Conscious Neglect

6 May

I have been lucky enough to raise my children in middle class comfort and have taken advantage of the many opportunities afforded me to expose and educate them.  Now 12 years into this endeavor, I realize I’ve made a giant mistake.    And with all the recent attention on “Helicopter Parenting,” I have decided it is time for action.  Therefore, in the interest of my children, I am hereby going to neglect them. 

Furthermore, I feel it is my duty to package up this concept and take it to my fellow parental compatriots.  Oh the stories I could tell of what is like on the front line in the war for greatness and recognition, ease and perfection for my children.   

I volunteered at the concession stand during my kids swim meets and witnessed a parade of parents overseeing their prodigies in the procurement of popsicles.   It usually went like this:  “Do you want a red one or a blue one…”  “Oh let’s not take that one, it’s broken…” “Better yet, how about a ring pop instead?”  “Can we see the ring pops?” 

I’d hand over the bucket and the mom would sort the pops out on the counter, inspect them all and chose two.  She’d then count out the money, give it to her child and then make a production of letting the child choose between the pre-approved pops and hand me the pre-counted money.  The prodigy was then prodded to speak; “Thank you” they’d repeat; to me or their mother I was never sure.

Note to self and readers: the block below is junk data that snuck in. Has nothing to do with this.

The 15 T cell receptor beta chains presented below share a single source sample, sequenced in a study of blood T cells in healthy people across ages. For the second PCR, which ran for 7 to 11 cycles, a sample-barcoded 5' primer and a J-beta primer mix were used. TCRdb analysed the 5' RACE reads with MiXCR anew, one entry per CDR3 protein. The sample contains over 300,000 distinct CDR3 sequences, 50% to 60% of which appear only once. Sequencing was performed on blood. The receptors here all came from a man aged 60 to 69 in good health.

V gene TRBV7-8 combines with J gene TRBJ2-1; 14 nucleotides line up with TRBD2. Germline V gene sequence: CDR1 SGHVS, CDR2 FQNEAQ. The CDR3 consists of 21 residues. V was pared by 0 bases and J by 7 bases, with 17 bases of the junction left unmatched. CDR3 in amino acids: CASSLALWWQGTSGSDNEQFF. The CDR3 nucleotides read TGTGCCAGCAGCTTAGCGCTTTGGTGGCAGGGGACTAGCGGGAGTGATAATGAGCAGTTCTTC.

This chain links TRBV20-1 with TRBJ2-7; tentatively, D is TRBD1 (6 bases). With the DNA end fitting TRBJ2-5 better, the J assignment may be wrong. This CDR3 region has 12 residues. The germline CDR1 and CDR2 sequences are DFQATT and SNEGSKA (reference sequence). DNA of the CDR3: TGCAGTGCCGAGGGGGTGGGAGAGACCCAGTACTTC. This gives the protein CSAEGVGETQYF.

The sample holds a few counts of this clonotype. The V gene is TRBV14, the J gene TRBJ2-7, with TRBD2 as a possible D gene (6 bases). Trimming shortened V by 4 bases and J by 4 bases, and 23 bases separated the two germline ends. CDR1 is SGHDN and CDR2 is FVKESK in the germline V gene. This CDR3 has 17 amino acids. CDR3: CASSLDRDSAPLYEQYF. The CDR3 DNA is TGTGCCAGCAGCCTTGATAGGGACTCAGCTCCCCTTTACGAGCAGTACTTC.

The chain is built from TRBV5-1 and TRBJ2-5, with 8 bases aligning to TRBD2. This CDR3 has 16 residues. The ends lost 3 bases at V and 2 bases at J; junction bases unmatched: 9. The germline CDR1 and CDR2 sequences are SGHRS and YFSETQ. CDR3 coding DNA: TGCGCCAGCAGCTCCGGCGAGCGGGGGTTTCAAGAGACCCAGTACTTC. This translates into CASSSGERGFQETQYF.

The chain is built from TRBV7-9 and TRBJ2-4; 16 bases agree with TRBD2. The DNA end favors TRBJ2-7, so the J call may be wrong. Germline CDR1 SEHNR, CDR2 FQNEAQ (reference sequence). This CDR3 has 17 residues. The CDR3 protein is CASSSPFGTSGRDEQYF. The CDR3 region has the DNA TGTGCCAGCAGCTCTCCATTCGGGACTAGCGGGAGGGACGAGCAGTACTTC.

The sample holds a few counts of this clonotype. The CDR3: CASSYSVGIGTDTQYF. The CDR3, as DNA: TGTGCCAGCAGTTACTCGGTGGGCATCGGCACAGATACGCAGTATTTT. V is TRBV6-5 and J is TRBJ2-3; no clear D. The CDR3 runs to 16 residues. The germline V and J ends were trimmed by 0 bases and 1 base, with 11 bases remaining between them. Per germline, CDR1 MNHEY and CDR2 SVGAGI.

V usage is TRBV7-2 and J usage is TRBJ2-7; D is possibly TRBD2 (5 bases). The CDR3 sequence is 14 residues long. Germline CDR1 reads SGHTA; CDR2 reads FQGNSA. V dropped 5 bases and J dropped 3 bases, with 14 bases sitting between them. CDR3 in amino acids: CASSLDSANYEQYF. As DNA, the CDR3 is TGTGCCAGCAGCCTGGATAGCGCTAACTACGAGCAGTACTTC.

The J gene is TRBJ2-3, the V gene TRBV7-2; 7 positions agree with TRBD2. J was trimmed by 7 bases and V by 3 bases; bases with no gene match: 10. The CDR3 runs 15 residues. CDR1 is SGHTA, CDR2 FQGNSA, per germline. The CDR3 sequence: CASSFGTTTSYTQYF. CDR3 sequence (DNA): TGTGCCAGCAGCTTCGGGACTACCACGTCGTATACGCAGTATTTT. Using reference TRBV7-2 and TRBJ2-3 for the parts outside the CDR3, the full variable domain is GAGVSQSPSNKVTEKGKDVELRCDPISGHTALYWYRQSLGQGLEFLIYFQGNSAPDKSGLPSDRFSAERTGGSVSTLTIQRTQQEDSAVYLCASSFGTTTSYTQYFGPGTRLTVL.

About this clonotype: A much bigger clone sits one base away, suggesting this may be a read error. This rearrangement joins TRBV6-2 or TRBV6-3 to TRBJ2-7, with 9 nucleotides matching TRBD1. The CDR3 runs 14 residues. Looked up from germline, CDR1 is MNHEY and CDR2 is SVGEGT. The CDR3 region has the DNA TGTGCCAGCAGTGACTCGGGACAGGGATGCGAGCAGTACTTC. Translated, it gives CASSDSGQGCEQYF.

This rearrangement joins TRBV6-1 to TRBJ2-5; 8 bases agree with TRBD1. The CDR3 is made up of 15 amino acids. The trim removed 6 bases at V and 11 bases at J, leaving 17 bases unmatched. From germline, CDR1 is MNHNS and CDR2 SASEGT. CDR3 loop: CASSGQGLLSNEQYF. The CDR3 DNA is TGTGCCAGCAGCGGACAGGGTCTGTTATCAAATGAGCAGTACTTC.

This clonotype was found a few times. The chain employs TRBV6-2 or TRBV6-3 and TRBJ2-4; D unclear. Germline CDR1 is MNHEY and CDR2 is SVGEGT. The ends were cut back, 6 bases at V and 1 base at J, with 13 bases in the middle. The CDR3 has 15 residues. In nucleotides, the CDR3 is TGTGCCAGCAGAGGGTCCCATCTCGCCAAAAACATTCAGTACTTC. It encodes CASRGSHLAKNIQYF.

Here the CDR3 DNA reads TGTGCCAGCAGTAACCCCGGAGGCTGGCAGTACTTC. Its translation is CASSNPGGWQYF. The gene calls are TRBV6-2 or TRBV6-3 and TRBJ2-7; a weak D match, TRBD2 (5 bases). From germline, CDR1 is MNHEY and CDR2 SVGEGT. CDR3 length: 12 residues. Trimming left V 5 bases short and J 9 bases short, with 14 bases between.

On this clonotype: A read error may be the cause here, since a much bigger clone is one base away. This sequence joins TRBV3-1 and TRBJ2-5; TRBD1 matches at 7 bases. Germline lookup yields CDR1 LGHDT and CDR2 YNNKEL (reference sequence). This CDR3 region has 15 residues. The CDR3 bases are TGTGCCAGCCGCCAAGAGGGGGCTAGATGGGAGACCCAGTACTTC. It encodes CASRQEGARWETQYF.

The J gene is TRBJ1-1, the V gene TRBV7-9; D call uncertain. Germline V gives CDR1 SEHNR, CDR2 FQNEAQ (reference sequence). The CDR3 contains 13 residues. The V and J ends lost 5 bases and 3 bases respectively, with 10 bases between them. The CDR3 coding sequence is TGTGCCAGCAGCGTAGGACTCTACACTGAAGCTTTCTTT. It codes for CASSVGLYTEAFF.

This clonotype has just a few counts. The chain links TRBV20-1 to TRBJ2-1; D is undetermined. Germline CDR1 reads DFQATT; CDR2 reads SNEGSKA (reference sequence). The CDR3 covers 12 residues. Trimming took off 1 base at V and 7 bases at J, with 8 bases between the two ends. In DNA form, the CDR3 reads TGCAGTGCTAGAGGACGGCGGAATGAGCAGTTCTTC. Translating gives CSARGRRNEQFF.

Only one little girl came to the stand unaccompanied.  I knew she was down there when I saw her dollar bill rise above the counter like lady liberty’s torch. She picked out a cherry Popsicle all by herself, counted her 3 quarters change and left happy and proud.   All others were accompanied by their mergers and acquisitions team.

At back to school night a parent actually asked “How much of my son’s homework should I be doing?”  I laughed out loud; I thought she was kidding.  You could have heard a pin drop as my son’s 4th grade teacher responded to the rapt audience that, other than providing the time and space, the homework was actually the child’s to do. 

I’ve had at least five conversations with teary mothers in the school parking lot regarding their child’s unrecognized genius and lack of proper placement in the education system.  I like to shock them out of their hysteria by telling them that I’m pretty sure my boys are headed on to college…or rehab,   wherever their journey takes them, regardless of their second grade teacher.   I’m tempted to start a mediocre club at my son’s school for the 5 non gifted kids.

I could go on– and what we have to show for it?  A bunch of entitled, self-inflated, materialistic, highly-dependent kids; kids who will never leave the nest because they will never be able to afford cable on their own. 

Those of us in these shoes need to immediately begin neglecting our children.  Enter:  Conscious Neglect:  A New Parenting Paradigm For Raising Successful Children.

I envision a book deal, speaking engagements around the country, perhaps even starting a network of “Over-Parenters” or a support groups called “Over-Parenters Anonymous.”  There could even be a nation-wide program that connects “Over Parenters” to real societal needs.  

My new program, Conscious Neglect is the perfect solution.  It’s easy.  Just ask “Can or should my child be able to do this for themselves?”   If the answer even hovers near yes, let them.  In addition, neglect the following: